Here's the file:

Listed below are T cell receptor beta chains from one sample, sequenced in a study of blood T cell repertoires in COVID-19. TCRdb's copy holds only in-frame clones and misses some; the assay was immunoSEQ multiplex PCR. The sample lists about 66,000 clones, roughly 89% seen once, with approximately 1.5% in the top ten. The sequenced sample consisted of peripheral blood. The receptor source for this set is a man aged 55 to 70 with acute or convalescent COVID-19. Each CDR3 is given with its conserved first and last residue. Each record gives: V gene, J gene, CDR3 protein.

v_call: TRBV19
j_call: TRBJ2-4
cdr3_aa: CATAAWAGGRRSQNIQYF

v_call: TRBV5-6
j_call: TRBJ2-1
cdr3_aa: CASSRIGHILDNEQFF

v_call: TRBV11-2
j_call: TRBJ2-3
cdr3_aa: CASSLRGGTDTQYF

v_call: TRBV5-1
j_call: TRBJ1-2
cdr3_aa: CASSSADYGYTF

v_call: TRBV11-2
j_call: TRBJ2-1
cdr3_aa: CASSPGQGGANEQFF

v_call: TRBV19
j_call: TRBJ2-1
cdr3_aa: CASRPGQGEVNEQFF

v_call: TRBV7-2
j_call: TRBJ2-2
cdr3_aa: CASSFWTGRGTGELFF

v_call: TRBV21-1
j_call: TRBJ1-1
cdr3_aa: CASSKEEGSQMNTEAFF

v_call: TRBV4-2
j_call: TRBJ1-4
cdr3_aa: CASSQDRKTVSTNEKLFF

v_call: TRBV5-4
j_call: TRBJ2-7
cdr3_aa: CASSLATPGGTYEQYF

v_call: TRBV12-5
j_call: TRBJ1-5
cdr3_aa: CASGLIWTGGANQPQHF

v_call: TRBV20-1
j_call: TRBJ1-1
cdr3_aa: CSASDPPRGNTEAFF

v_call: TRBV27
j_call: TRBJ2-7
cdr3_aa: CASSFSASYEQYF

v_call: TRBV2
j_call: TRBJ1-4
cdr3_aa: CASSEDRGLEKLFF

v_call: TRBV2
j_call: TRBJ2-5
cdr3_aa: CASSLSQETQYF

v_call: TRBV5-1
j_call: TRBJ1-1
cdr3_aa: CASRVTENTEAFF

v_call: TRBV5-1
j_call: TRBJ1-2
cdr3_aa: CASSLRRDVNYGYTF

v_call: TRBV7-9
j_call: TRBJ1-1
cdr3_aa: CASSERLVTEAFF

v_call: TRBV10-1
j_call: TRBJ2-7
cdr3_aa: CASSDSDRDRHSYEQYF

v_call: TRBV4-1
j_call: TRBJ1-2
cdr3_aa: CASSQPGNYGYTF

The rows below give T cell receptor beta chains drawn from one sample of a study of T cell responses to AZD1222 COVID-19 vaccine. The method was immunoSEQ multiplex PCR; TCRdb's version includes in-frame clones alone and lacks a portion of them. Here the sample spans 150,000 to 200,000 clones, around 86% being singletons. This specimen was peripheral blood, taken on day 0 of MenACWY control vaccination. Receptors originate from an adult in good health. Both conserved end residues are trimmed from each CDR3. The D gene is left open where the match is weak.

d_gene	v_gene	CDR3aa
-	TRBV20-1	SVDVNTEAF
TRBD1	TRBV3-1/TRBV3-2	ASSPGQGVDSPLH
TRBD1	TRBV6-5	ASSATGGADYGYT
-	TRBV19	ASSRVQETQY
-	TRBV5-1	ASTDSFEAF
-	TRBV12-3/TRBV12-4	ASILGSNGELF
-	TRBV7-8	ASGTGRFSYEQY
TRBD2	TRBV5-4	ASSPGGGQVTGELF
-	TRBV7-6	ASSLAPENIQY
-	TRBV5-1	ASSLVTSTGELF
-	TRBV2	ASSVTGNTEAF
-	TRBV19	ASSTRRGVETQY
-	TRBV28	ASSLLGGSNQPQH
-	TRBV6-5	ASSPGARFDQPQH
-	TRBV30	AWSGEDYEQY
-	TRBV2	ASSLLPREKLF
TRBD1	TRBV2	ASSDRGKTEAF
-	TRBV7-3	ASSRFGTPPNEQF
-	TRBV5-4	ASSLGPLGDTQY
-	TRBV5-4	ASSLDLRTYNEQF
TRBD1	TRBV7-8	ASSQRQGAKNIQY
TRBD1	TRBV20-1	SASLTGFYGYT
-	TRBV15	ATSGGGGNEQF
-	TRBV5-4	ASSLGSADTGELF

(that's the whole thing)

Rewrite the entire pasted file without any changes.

Listed below are T cell receptor beta chains from one sample, sequenced in a study of blood T cell repertoires in COVID-19. TCRdb's copy holds only in-frame clones and misses some; the assay was immunoSEQ multiplex PCR. The sample lists about 66,000 clones, roughly 89% seen once, with approximately 1.5% in the top ten. The sequenced sample consisted of peripheral blood. The receptor source for this set is a man aged 55 to 70 with acute or convalescent COVID-19. Each CDR3 is given with its conserved first and last residue. Each record gives: V gene, J gene, CDR3 protein.

v_call: TRBV19
j_call: TRBJ2-4
cdr3_aa: CATAAWAGGRRSQNIQYF

v_call: TRBV5-6
j_call: TRBJ2-1
cdr3_aa: CASSRIGHILDNEQFF

v_call: TRBV11-2
j_call: TRBJ2-3
cdr3_aa: CASSLRGGTDTQYF

v_call: TRBV5-1
j_call: TRBJ1-2
cdr3_aa: CASSSADYGYTF

v_call: TRBV11-2
j_call: TRBJ2-1
cdr3_aa: CASSPGQGGANEQFF

v_call: TRBV19
j_call: TRBJ2-1
cdr3_aa: CASRPGQGEVNEQFF

v_call: TRBV7-2
j_call: TRBJ2-2
cdr3_aa: CASSFWTGRGTGELFF

v_call: TRBV21-1
j_call: TRBJ1-1
cdr3_aa: CASSKEEGSQMNTEAFF

v_call: TRBV4-2
j_call: TRBJ1-4
cdr3_aa: CASSQDRKTVSTNEKLFF

v_call: TRBV5-4
j_call: TRBJ2-7
cdr3_aa: CASSLATPGGTYEQYF

v_call: TRBV12-5
j_call: TRBJ1-5
cdr3_aa: CASGLIWTGGANQPQHF

v_call: TRBV20-1
j_call: TRBJ1-1
cdr3_aa: CSASDPPRGNTEAFF

v_call: TRBV27
j_call: TRBJ2-7
cdr3_aa: CASSFSASYEQYF

v_call: TRBV2
j_call: TRBJ1-4
cdr3_aa: CASSEDRGLEKLFF

v_call: TRBV2
j_call: TRBJ2-5
cdr3_aa: CASSLSQETQYF

v_call: TRBV5-1
j_call: TRBJ1-1
cdr3_aa: CASRVTENTEAFF

v_call: TRBV5-1
j_call: TRBJ1-2
cdr3_aa: CASSLRRDVNYGYTF

v_call: TRBV7-9
j_call: TRBJ1-1
cdr3_aa: CASSERLVTEAFF

v_call: TRBV10-1
j_call: TRBJ2-7
cdr3_aa: CASSDSDRDRHSYEQYF

v_call: TRBV4-1
j_call: TRBJ1-2
cdr3_aa: CASSQPGNYGYTF

The rows below give T cell receptor beta chains drawn from one sample of a study of T cell responses to AZD1222 COVID-19 vaccine. The method was immunoSEQ multiplex PCR; TCRdb's version includes in-frame clones alone and lacks a portion of them. Here the sample spans 150,000 to 200,000 clones, around 86% being singletons. This specimen was peripheral blood, taken on day 0 of MenACWY control vaccination. Receptors originate from an adult in good health. Both conserved end residues are trimmed from each CDR3. The D gene is left open where the match is weak.

d_gene	v_gene	CDR3aa
-	TRBV20-1	SVDVNTEAF
TRBD1	TRBV3-1/TRBV3-2	ASSPGQGVDSPLH
TRBD1	TRBV6-5	ASSATGGADYGYT
-	TRBV19	ASSRVQETQY
-	TRBV5-1	ASTDSFEAF
-	TRBV12-3/TRBV12-4	ASILGSNGELF
-	TRBV7-8	ASGTGRFSYEQY
TRBD2	TRBV5-4	ASSPGGGQVTGELF
-	TRBV7-6	ASSLAPENIQY
-	TRBV5-1	ASSLVTSTGELF
-	TRBV2	ASSVTGNTEAF
-	TRBV19	ASSTRRGVETQY
-	TRBV28	ASSLLGGSNQPQH
-	TRBV6-5	ASSPGARFDQPQH
-	TRBV30	AWSGEDYEQY
-	TRBV2	ASSLLPREKLF
TRBD1	TRBV2	ASSDRGKTEAF
-	TRBV7-3	ASSRFGTPPNEQF
-	TRBV5-4	ASSLGPLGDTQY
-	TRBV5-4	ASSLDLRTYNEQF
TRBD1	TRBV7-8	ASSQRQGAKNIQY
TRBD1	TRBV20-1	SASLTGFYGYT
-	TRBV15	ATSGGGGNEQF
-	TRBV5-4	ASSLGSADTGELF